Flowers, along with crystals, precious stones, and birds, have held special significance for the human spirit. What else will nature provide us with? Future human development will surely include a better understanding of how the world is connected. We will learn to better understand our mind and to use this newly found power to heal and to experience unimaginable happiness. Some of the world’s most famous neuroscientists encourage us to embrace meditation and spirituality. Meditation provenly activates parts of our brain that help us heal and access knowledge and connections we have not yet dreamed of. Why do I mention this? To make you aware of how little we know about the future, other than that evolution and development are vast, fast, and surprising. The Future of Energy will be developed by our human mind accessing all the knowledge that we don’t yet even know that we don’t know it. This is where my interest lies: in starting to learn more about the things I am not yet aware of and starting to see how we can truly make a positive difference to our world by being all-encompassing rather than limiting. I strive to see the future diffierently and „(sitively by inclusion, not by exclusion, by realizing „hysical limits but being o“en to what may be. I truly ho“e that you will find this book valuable in bettper understanding how energy works, and how it does not work.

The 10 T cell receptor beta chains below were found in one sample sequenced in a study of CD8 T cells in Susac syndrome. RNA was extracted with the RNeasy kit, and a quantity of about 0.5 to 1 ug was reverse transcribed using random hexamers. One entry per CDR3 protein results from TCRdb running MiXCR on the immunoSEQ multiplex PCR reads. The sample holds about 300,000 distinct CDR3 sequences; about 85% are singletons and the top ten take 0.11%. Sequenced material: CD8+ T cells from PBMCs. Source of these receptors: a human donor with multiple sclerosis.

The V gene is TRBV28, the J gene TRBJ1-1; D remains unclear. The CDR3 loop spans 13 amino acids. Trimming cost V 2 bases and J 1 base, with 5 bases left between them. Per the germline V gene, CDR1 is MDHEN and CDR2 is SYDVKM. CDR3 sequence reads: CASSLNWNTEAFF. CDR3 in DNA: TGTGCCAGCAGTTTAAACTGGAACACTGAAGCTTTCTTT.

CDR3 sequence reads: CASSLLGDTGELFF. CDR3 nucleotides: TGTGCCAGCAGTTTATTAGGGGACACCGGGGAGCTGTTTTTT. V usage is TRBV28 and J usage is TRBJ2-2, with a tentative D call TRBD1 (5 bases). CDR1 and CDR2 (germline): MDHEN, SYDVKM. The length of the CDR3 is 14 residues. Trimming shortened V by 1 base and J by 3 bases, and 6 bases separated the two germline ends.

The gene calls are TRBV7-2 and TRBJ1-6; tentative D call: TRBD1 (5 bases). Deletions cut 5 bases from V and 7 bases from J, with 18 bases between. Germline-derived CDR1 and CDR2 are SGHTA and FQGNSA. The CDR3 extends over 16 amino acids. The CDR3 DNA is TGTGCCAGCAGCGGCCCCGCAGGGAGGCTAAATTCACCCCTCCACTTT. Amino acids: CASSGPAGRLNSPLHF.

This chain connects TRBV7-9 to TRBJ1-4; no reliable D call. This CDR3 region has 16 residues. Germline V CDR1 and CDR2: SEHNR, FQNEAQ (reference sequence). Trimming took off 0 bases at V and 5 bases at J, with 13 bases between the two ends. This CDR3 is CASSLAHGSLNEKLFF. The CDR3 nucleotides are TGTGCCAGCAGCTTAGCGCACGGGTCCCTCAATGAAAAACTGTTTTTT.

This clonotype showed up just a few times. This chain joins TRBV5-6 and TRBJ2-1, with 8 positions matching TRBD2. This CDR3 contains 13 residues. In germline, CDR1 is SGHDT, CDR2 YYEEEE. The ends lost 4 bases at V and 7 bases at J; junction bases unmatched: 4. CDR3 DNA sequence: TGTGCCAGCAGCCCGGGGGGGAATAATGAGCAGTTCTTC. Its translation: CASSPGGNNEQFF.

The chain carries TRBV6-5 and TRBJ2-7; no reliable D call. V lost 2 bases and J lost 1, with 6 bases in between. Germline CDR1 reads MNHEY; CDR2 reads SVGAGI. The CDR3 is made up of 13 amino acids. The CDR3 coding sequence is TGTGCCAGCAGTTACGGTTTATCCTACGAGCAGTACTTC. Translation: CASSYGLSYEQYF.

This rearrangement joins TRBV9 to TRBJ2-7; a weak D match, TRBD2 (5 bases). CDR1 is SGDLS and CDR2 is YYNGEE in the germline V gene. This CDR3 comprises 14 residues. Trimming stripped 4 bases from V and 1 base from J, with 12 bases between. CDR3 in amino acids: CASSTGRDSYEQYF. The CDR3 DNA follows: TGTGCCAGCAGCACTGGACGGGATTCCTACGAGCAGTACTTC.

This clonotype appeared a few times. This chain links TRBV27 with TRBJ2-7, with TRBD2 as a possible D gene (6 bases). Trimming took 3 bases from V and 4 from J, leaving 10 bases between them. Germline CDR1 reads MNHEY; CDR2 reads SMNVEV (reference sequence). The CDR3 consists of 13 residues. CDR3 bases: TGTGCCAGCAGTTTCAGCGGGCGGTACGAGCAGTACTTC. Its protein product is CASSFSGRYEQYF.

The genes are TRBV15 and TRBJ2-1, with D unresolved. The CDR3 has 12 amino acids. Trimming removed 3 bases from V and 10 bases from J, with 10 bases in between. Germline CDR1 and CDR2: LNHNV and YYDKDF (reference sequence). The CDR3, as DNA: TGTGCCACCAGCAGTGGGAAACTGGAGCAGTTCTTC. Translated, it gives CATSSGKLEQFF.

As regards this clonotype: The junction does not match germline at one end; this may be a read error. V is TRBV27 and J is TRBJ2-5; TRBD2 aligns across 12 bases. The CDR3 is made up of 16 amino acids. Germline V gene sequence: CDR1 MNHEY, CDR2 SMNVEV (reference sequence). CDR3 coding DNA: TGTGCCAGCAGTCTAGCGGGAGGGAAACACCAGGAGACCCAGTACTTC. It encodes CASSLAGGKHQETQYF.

I am looking forward to your feedback about this book
Lars Schernikau

Dr. Lars Schernikau is energy economist, entrepreneur, commodity trader, and author. Educated at NYU in the US, INSEAD in France, and TU Berlin in Ger-many, he has worked with commodities for 2 decades in Asia, Europe, Africa, and North America with focus on coal and ore products. Previously, he worked for the Boston Consulting Group in the US and Germany.